Around five years ago, I remember a lot of folks started getting into the hype around Service-Oriented Architecture. “This is the way of the future!” you would hear, or “All of our problems will be solved by moving to SaaS or SOA!” Take a moment now and consider your own workplace. How much of your business processes are actually sitting in a nice reusable service? Any?  Alternatively, how many times have you had to make a bug fix in the middle of a bunch of hard-coded integration logic running SQL directly to a legacy system?

There’s probably one eager developer at your workplace (maybe even you?) that jumped on the bandwagon, built an ASMX or WCF service to serve up tombstone data from a legacy backend, and then gave up when nobody else adopted it. Adoption has been a huge problem in many organizations, especially small-to-medium businesses that simply don’t have the budgets to rebuild their entire infrastructure from the current spaghetti mess of interdependencies to a full SOA managed by an Enterprise Service Bus.

These days, I work with a lot of clients that are trying to better distribute their business processes by moving towards using a content migration system like Sitecore. The primary problems these businesses have is that reliance on the IT team for managing the marketing content of the website just doesn’t allow the content owners to manage their website with the speed they need to beat the market. However, dropping a CMS into the mix only further complicates the architecture for these IT teams. The website still needs all of the special connections to integrated systems that were there previously, but now need to work with a CMS as well. On top of that, as excitement builds around a new website, others want to get on the gravy train as well and take advantage of everything being done for the primary marketing asset.

Why SOA?

So why should an organization move towards a service-oriented architecture?  In fact, in a lot of organizations, they probably shouldn’t.  If the team can’t, or won’t, be able to implement it properly, the effort might actually hurt costs in the division.  Additionally, without proper governance in place, releasing new services into the ecosystem can lead to even more problems than the team is already facing.  The goal, however, is to do it right: decrease maintenance costs, decouple systems, increase re-usability of business logic, and increase ability to react to the market.

So how do we move from a hugely interdependent mess of hard-coded integrations towards a full-blown SOA to allow us to share that wealth and maintain it efficiently? What is our strategy to go from where we are now, to where we need to be? In the next few articles, I’m going to take you on the baby steps your team can take to evolve your digital asset architecture. You can then use this as the base for your technical roadmap for gradually improving your ability to maintain and enhance your digital assets.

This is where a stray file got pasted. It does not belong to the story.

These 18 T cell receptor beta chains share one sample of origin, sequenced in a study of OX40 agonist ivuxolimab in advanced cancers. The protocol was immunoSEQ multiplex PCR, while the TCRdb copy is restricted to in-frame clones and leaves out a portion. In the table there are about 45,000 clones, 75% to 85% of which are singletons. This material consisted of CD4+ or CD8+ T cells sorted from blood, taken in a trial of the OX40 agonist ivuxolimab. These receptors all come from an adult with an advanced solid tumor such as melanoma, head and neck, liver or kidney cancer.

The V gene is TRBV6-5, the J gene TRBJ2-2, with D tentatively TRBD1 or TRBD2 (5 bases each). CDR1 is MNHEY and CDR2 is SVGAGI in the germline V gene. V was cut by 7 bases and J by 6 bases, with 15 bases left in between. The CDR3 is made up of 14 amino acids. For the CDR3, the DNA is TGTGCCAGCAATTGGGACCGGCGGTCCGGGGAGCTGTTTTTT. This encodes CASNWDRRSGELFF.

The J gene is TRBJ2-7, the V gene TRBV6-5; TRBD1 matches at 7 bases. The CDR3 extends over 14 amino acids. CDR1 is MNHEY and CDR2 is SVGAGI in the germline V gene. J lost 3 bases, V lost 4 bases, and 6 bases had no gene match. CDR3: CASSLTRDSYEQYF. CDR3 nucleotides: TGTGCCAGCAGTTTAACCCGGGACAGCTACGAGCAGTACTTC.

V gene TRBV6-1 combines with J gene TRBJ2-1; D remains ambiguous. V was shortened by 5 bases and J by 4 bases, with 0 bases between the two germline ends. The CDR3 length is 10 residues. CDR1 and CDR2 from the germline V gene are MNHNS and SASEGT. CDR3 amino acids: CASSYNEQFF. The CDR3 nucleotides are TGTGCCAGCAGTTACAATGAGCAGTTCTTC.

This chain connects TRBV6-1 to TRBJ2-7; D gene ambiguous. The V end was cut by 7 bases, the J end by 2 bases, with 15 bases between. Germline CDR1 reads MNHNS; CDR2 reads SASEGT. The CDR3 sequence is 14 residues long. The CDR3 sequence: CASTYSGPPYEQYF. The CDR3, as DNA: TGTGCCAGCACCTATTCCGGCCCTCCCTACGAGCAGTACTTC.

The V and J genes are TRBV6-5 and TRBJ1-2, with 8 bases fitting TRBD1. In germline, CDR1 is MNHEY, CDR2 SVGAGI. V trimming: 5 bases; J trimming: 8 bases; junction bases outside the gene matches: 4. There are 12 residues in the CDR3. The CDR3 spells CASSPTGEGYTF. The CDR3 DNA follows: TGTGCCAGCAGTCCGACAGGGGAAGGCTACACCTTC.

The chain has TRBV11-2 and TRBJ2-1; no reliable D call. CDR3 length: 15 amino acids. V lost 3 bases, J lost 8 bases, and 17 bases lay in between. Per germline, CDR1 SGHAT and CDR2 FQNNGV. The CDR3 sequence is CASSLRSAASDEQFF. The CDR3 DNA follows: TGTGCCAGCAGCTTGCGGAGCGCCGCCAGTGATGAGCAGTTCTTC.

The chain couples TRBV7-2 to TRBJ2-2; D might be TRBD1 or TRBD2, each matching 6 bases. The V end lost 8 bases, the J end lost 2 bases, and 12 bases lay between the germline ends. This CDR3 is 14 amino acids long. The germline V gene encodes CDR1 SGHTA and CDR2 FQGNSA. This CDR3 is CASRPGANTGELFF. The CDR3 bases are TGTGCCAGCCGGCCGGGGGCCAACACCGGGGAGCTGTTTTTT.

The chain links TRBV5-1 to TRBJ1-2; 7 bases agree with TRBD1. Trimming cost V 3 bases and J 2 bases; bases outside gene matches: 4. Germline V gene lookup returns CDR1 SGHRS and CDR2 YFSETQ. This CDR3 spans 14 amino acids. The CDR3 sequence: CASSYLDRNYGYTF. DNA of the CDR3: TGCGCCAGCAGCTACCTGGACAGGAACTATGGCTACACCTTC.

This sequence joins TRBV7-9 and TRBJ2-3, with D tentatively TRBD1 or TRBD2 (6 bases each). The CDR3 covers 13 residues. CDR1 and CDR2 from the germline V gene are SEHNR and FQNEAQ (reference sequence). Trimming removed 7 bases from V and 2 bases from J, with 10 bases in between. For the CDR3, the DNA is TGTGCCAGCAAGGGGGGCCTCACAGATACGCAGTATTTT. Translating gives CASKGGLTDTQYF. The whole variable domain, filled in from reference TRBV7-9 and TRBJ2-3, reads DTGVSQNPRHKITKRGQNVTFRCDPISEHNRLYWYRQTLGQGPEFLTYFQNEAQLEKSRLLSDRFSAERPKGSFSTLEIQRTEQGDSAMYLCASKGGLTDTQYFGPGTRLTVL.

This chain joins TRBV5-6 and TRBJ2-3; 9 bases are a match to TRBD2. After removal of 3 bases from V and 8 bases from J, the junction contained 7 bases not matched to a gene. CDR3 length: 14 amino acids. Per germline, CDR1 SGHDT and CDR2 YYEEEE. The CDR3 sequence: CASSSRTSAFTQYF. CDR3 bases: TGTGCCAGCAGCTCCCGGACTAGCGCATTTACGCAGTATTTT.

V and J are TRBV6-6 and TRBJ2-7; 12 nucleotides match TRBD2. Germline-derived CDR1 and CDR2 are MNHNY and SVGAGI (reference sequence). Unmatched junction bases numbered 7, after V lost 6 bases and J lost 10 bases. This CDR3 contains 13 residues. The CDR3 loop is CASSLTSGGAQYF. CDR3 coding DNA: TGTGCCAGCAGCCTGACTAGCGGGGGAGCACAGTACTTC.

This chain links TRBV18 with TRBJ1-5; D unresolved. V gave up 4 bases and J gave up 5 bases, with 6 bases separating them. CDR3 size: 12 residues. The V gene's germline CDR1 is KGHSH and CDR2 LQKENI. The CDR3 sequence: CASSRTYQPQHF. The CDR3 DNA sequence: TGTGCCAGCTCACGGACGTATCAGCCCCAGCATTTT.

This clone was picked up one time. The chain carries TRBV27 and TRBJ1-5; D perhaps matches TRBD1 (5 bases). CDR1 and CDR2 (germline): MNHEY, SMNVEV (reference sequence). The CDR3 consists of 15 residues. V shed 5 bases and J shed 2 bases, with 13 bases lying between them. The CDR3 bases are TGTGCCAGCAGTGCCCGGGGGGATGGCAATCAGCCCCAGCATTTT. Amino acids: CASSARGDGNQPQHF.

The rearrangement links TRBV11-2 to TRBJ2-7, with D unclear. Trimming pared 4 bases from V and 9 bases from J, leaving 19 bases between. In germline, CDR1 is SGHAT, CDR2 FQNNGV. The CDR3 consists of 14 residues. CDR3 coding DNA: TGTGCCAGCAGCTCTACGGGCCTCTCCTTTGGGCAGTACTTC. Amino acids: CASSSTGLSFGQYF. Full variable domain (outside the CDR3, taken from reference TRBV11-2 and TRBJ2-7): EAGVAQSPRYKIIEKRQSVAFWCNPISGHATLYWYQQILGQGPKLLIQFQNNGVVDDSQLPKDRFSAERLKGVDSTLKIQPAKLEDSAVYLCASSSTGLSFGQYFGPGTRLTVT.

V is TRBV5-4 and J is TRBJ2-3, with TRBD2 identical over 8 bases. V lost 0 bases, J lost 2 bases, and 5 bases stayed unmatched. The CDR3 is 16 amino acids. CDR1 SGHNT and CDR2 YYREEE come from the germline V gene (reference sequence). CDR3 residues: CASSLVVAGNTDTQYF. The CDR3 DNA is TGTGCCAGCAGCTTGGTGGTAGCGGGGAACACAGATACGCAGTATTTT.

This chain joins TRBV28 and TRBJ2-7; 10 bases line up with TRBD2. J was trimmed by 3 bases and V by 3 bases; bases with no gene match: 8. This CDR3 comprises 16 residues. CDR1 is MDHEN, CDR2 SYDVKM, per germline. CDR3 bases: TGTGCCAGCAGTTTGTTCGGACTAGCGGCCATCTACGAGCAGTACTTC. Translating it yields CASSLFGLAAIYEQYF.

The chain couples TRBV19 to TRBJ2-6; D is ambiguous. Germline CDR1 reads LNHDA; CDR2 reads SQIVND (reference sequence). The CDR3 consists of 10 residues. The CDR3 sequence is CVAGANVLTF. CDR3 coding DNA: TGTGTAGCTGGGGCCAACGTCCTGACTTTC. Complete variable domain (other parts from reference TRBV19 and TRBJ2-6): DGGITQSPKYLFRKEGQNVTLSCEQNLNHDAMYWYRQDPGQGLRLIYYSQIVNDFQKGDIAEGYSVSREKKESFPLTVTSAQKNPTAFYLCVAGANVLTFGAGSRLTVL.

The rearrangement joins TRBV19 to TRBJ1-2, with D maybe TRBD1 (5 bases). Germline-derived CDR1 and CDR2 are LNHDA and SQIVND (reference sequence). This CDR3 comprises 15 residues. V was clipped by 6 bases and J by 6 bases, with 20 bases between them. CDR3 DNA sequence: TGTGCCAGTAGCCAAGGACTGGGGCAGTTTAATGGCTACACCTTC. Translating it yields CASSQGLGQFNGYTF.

The Evolutionary Roadmap


The Scenario

During this series, we will follow a sample IT team managing the digital assets at a fictional 500-employee company that runs the modestly successful The marketing team has contacted Doug, our fictional CIO, to find out if they can start managing the website content themselves. Doug has made some inquiries and feels confident he might be able to delay this need for a year or so, but any longer than that “won’t be acceptable”.

At the same time, Doug’s budget costs from the previous year are under scrutiny. His team is unable to deliver new revenue-generating features without significant costs, and most of his team are unavailable due to incredibly time-consuming ongoing maintenance and support needs. The board hasn’t cut Doug’s budget yet, but has indicated that Doug needs to show better revenue coming from his team’s activities in order for them to justify the costs.

To complicate matters, Doug has just heard that the customer relationship-management application the company uses is reaching end-of-life in four years and they will need to update to the latest version. The new version has a massively altered data model, but provides a modest API to help with custom integration needs. Aside from licensing costs, his team is going to have to completely rebuild their integration logic.

As if that weren’t enough to deal with this week, a recent viral marketing campaign has increased traffic to the primary ecommerce website well beyond anything the team has seen before. Customers are complaining about slow load-times and dropped order transactions. Dealing with this is going to consume a lot of the team on an ongoing basis, which means there is no time to just stop everything and execute the other projects immediately.

Doug’s chief architect, Lynn, has explained that a lot of their costs in maintenance are due to legacy code written years ago by a developer no longer with the company. It is hard to find where problems are, and very expensive to fix them. Since the team has only been hacking in fixes and new features on top of a bad base, the system has gradually become a huge cost sink-hole. Lynn wants to start from scratch and build it out “the right way” so that they can stop having these problems. The entire team is behind this idea, and is very eager to try to build something better rather than the daily grind they are experiencing now. Doug is unsure that he can handle a new R&D project along with all of the other projects, but knows that turnover rate of employees in the development team has been higher recently due to the nature of the work they are having to do. Increasing retention will decrease Doug’s costs, so Doug and Lynn decide to figure out a plan.

What’s next?

This series continues with Doug, Lynn, and the rest of the team sitting down to analyze what they have and put together a plan of attack as they follow the first step of the roadmap.


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